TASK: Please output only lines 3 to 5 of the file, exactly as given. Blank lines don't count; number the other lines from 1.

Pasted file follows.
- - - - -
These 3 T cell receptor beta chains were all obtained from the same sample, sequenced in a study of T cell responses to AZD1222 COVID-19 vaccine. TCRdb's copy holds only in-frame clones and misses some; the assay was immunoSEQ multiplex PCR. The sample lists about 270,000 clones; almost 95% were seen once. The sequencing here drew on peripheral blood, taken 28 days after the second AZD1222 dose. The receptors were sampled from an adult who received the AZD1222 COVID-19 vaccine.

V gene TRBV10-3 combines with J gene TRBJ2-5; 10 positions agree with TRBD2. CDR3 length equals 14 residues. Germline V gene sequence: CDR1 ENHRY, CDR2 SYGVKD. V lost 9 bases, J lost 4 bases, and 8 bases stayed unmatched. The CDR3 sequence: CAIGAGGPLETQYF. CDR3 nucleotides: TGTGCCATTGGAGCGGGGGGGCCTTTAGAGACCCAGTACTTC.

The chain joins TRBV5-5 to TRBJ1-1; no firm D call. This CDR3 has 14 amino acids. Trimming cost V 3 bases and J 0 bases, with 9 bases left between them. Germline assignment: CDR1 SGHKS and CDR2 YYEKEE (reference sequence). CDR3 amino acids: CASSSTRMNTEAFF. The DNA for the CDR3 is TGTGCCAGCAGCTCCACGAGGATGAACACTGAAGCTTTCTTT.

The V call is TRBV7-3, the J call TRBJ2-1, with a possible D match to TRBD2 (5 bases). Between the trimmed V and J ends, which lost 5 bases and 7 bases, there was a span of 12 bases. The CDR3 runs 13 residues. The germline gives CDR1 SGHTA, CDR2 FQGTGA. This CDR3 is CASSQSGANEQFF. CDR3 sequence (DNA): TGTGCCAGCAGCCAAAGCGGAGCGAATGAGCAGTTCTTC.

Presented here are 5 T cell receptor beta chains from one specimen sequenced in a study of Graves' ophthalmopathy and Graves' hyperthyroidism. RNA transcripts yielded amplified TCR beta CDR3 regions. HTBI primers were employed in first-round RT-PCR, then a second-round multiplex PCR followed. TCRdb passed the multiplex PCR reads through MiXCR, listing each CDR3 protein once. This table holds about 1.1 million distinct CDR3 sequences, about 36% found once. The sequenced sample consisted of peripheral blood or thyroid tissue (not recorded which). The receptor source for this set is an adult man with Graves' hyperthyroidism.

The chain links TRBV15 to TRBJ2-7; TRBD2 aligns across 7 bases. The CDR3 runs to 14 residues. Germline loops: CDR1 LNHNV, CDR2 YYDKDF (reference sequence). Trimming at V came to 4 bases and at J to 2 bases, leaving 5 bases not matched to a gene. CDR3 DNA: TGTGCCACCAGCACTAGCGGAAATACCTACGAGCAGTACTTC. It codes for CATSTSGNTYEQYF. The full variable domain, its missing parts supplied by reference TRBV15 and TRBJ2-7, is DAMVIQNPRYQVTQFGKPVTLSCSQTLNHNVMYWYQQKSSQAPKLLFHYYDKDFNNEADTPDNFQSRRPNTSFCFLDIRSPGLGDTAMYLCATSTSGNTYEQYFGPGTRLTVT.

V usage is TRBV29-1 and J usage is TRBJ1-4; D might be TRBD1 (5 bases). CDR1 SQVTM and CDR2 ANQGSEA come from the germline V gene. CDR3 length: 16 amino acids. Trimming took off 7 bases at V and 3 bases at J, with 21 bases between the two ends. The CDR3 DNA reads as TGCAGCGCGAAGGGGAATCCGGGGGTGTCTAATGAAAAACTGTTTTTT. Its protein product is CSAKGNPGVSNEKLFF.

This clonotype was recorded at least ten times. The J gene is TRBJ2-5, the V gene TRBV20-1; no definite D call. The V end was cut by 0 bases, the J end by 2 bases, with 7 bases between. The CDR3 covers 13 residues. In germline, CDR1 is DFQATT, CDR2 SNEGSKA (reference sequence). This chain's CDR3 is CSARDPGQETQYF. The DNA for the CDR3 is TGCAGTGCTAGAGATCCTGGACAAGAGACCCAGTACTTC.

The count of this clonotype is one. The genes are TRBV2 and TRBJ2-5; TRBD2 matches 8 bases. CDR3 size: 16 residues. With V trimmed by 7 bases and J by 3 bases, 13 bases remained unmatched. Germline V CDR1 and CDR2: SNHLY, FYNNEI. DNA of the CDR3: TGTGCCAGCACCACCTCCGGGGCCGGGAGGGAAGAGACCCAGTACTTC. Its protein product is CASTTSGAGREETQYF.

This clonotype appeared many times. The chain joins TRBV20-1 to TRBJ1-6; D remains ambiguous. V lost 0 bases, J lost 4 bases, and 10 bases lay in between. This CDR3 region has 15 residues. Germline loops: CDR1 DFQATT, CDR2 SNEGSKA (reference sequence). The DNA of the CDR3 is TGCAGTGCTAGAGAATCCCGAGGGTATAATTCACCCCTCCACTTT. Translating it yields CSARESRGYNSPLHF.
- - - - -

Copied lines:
The chain joins TRBV5-5 to TRBJ1-1; no firm D call. This CDR3 has 14 amino acids. Trimming cost V 3 bases and J 0 bases, with 9 bases left between them. Germline assignment: CDR1 SGHKS and CDR2 YYEKEE (reference sequence). CDR3 amino acids: CASSSTRMNTEAFF. The DNA for the CDR3 is TGTGCCAGCAGCTCCACGAGGATGAACACTGAAGCTTTCTTT.

The V call is TRBV7-3, the J call TRBJ2-1, with a possible D match to TRBD2 (5 bases). Between the trimmed V and J ends, which lost 5 bases and 7 bases, there was a span of 12 bases. The CDR3 runs 13 residues. The germline gives CDR1 SGHTA, CDR2 FQGTGA. This CDR3 is CASSQSGANEQFF. CDR3 sequence (DNA): TGTGCCAGCAGCCAAAGCGGAGCGAATGAGCAGTTCTTC.

Presented here are 5 T cell receptor beta chains from one specimen sequenced in a study of Graves' ophthalmopathy and Graves' hyperthyroidism. RNA transcripts yielded amplified TCR beta CDR3 regions. HTBI primers were employed in first-round RT-PCR, then a second-round multiplex PCR followed. TCRdb passed the multiplex PCR reads through MiXCR, listing each CDR3 protein once. This table holds about 1.1 million distinct CDR3 sequences, about 36% found once. The sequenced sample consisted of peripheral blood or thyroid tissue (not recorded which). The receptor source for this set is an adult man with Graves' hyperthyroidism.